How COVID-19 Changed our Sales Enablement – for Good

The COVID-19 pandemic challenged us to strengthen communications and transition engagements to the virtual world. Learn how we mastered virtual classes to conduct effective sales training around the world.

Our Initial Plan

Early this year, we were planning a wide scale in-field training for our sales teams worldwide. The plan was simple: a team of trainers to visit each and every Radware office and conduct a full day training class designed for the local Regional Sales Managers. Content was ready, as were the case exercises.

Then came COVID-19. The outbreak forced us to cancel all trips and challenged us to rethink how to enable our sales force remotely. We learned how to use virtual classes to conduct effective sales training around the world.

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3 months later…

As of today, we have concluded over 70 remote training workshops worldwide. We covered key solution areas such as DDoS mitigation, Web Application Firewalls (WAF), bot management and Application Delivery Controllers (ADC). All are quite complex solutions that require extensive networking and security background and integrate with hybrid application infrastructure, including public and private cloud environments.

How to Conduct a Great Remote Training Workshop

In this blog I would like to share our experience and best practices to conduct effective remote training sessions. So lets get started:

Plan your time. Overall training sessions should take no longer than 3 hours. This is the overarching time frame your audience can bear with you. Take into account that every hour or so you should allocated a 10-15 minutes break.

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Start with a clear WIIFM (“What’s In It For Me”). Everyone should understand, right at the beginning of your training, what will be the outcome of the workshop and why is it relevant to them.

Don’t overwhelm the audience with content. Delivering a presentation? Divide it into consumable nuggets of 15 to 20 minutes. Allocate 5 minutes at the end of each session to challenge your audience with questions. This will keep them active in the training.

Be interactive. Be interactive. And again, be interactive. Confucius’ tripartite expression encapsulates an influential approach to education: Tell Me and I Forget; Teach Me and I May Remember; Involve Me and I Learn.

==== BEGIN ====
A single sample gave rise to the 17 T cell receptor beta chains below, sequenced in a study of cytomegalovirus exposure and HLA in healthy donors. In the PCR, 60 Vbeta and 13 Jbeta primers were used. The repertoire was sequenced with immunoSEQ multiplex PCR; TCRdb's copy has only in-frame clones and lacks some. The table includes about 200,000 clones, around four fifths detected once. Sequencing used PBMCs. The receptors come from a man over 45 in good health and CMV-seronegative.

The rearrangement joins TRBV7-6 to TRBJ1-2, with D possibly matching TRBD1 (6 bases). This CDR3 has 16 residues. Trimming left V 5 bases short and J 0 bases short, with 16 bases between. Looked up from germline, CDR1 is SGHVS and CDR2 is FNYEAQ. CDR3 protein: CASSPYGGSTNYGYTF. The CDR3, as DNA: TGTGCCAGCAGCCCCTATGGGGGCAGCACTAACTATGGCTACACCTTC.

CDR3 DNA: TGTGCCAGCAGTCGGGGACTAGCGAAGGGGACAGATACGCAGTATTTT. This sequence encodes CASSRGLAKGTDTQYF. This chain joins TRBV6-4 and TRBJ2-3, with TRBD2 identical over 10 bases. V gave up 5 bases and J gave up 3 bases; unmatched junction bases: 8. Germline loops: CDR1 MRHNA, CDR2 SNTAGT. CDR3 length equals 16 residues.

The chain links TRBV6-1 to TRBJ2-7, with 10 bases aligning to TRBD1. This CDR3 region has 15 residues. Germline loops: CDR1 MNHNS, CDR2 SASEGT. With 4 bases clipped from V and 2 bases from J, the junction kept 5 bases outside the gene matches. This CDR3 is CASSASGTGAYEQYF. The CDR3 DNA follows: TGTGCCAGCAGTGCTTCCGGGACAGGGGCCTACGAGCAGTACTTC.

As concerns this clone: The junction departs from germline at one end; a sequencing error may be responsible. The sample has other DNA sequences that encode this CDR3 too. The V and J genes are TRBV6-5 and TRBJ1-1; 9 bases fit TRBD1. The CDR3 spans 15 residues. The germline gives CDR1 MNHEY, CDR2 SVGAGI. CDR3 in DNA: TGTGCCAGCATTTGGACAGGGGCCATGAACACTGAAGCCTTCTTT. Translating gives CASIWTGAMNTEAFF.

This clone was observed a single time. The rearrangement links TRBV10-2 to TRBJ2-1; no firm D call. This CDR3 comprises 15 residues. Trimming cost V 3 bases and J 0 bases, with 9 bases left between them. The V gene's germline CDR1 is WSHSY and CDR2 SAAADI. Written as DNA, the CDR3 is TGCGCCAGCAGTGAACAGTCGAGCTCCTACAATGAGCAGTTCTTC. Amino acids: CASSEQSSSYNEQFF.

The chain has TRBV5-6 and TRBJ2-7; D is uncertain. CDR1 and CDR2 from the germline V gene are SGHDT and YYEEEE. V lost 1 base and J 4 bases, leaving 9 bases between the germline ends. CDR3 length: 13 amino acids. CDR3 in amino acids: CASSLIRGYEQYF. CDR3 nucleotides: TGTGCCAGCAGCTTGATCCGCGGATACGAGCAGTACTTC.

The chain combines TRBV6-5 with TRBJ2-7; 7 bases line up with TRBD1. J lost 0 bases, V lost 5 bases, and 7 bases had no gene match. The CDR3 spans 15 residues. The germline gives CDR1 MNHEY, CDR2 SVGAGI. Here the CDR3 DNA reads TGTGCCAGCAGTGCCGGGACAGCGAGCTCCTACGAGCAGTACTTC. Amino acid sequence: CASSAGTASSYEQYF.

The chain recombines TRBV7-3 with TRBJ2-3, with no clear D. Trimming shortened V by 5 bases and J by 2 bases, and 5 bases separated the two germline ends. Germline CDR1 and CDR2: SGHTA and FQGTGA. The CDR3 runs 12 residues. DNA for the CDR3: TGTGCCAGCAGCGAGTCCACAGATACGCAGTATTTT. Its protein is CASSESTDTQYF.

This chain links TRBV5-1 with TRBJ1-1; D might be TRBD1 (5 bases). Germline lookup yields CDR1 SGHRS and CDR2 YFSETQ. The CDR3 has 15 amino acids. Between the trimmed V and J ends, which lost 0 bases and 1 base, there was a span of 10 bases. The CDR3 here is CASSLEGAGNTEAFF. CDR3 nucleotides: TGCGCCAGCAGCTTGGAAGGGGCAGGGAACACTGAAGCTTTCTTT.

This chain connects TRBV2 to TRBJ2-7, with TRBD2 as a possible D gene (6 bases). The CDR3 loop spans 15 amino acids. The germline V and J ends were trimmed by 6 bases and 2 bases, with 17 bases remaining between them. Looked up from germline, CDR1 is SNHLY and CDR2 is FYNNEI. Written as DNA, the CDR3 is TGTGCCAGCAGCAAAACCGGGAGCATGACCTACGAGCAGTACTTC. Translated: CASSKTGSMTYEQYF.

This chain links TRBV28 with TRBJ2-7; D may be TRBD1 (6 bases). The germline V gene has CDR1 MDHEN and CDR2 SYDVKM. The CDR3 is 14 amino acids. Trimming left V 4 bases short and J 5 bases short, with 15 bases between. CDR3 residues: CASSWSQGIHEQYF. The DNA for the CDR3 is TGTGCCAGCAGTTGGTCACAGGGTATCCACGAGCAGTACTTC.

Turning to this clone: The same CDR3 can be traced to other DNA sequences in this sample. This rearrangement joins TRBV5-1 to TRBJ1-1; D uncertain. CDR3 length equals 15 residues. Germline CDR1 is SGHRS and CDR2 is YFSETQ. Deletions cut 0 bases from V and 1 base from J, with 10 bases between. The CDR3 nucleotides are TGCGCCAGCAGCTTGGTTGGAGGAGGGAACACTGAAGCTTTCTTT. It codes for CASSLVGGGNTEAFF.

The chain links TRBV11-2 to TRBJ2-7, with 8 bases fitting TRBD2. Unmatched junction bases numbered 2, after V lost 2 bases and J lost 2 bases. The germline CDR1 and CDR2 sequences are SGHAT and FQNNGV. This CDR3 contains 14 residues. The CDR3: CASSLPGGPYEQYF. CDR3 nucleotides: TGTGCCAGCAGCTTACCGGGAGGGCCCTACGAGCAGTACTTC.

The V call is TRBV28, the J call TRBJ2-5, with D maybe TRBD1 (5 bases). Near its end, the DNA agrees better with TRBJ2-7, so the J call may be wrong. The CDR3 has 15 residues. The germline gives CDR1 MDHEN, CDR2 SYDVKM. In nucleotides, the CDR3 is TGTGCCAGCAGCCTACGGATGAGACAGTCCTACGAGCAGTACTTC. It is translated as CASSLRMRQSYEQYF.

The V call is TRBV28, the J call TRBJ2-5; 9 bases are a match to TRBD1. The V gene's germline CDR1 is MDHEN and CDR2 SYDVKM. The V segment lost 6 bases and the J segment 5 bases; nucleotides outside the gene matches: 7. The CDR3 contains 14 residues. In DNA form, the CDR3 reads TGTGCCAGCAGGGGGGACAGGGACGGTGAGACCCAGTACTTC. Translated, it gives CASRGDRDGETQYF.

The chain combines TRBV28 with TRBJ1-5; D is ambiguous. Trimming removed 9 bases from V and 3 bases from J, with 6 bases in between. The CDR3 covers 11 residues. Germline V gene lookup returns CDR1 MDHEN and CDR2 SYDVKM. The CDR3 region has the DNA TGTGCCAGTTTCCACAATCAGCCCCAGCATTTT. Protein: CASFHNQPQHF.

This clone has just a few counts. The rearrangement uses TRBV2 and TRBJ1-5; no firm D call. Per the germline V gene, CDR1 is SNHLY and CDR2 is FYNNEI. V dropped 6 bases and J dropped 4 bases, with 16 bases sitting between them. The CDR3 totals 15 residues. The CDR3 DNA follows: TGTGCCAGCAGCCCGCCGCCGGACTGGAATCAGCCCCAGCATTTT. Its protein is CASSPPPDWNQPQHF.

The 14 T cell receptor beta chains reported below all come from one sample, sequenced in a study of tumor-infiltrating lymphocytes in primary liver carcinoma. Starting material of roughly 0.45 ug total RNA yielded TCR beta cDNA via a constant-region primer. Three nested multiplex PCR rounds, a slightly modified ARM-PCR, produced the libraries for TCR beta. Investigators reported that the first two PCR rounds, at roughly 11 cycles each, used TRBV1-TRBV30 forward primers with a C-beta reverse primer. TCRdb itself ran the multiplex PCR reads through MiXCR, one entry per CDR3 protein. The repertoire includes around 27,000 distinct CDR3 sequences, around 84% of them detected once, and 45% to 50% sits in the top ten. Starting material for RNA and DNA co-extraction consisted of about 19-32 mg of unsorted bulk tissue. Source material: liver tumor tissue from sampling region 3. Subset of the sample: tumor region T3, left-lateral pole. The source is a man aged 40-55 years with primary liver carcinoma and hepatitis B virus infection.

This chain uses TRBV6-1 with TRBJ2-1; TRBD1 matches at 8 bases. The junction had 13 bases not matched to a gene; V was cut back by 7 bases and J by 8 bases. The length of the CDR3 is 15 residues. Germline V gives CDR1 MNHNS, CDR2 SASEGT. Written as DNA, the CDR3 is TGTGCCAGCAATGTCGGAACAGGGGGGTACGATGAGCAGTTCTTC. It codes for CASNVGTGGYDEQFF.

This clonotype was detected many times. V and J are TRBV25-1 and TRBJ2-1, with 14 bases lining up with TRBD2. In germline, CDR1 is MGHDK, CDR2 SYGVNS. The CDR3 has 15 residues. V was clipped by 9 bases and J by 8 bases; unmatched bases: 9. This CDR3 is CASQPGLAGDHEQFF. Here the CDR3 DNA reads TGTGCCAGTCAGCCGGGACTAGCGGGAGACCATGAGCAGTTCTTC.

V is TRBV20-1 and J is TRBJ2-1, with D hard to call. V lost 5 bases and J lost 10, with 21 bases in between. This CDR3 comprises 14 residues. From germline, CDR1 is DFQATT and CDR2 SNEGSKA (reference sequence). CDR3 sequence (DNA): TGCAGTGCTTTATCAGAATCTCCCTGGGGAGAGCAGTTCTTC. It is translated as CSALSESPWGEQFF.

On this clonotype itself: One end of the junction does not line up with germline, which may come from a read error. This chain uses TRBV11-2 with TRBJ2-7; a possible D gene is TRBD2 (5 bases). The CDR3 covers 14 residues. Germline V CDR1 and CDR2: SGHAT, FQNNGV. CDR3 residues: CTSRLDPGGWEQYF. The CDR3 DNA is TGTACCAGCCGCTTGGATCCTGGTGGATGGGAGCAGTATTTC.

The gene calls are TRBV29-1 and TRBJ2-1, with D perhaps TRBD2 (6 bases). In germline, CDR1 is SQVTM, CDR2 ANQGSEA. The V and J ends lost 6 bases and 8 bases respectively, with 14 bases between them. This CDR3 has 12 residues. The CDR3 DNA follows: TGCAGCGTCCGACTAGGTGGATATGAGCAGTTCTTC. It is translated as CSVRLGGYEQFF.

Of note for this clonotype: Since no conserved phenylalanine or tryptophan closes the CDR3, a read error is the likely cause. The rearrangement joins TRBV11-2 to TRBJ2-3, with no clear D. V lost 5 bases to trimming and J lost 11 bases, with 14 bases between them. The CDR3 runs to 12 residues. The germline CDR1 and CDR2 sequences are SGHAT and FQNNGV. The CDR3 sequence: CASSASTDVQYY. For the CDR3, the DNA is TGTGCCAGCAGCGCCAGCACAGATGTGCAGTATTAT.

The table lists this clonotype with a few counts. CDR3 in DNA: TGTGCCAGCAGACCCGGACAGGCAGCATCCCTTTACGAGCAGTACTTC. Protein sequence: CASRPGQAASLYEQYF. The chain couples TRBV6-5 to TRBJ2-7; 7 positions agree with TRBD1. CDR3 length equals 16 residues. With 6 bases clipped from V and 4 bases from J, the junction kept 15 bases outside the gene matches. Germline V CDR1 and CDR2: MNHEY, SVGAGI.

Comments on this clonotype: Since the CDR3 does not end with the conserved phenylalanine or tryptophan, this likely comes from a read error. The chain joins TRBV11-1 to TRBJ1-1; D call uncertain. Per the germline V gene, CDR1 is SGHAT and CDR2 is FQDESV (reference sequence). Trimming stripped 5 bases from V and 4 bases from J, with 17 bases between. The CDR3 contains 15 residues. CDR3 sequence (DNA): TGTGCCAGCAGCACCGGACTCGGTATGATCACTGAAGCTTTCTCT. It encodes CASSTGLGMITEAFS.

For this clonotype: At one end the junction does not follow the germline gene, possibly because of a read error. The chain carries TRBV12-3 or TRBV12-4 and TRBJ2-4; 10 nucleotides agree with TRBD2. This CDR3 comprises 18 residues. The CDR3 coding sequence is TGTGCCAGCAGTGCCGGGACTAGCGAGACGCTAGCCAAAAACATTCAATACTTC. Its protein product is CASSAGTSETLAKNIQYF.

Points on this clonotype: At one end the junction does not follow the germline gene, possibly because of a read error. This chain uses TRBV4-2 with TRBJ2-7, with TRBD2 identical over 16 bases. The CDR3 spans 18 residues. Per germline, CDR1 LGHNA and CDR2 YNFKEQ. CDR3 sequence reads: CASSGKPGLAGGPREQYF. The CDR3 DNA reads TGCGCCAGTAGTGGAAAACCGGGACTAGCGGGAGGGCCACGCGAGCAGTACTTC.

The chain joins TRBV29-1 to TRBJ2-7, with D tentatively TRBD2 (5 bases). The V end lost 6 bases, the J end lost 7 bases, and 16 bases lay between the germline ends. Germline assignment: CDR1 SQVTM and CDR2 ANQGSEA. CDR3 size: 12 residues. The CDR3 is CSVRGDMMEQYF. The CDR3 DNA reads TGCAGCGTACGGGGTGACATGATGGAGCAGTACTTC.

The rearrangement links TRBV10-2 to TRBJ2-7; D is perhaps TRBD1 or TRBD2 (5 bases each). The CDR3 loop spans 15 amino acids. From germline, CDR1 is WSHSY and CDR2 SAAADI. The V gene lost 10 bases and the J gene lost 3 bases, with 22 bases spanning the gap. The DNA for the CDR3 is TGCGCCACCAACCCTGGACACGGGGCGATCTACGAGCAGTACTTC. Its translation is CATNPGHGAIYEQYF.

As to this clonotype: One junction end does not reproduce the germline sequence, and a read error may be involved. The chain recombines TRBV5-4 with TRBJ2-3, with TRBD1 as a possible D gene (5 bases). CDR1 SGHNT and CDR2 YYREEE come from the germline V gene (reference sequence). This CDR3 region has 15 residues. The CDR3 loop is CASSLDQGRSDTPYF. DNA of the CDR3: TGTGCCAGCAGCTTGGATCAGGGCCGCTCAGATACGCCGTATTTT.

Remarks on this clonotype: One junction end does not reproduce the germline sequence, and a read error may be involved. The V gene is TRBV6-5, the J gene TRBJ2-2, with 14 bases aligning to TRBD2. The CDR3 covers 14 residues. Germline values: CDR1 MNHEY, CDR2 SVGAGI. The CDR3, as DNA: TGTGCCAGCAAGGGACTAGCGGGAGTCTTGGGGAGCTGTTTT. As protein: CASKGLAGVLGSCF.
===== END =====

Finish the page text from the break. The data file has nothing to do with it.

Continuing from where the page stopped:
This should be your guideline to plan a great training session:

  1. Use a demo, case exercise or role-play to get your audience involved. This should be a major part of your training.
  2. Use Webex breakout rooms to divide your audience into smaller teams and assign each team with a task. At the end of the exercise, let everyone back to the main sessions to review their job.
  3. Feedback is critical. Ask the other teams to provide feedback. You will be surprised how good sales reps are when they have to critique the performance of their colleagues.
  4. Summarize each session and connect to the WIIFM.

Use the right collaboration software services. Both Webex and Zoom are ideal for remote training sessions, as they allow participants to see each other and offer dynamic session management by assigning participants into smaller work groups (breakout rooms). The trainer can join the breakout rooms to supervise the learning.

Video, Video, Video. Ask all participants to turn on their cameras. It may seem of lower importance, but in the virtual world, seeing each other highly elevates the learning experience.

Read Radware’s “2019-2020 Global Application & Network Security Report” to learn more.

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Ron Meyran

Ron Meyran leads the marketing activities, partner strategy and Go-to-Market plans for Radware’s alliance and application partners. He also works to develop joint solutions that add value proposition and help drive sales initiatives – designed to increase visibility and lead generation. Mr. Meyran is a security and SDN industry expert who represents Radware at various industry events and training sessions. His thought leadership and opinion pieces have been widely published in leading IT & security industry magazines and he holds a B.Sc. degree in Electrical Engineering from Ben-Gurion University and a MBA from Tel Aviv University.

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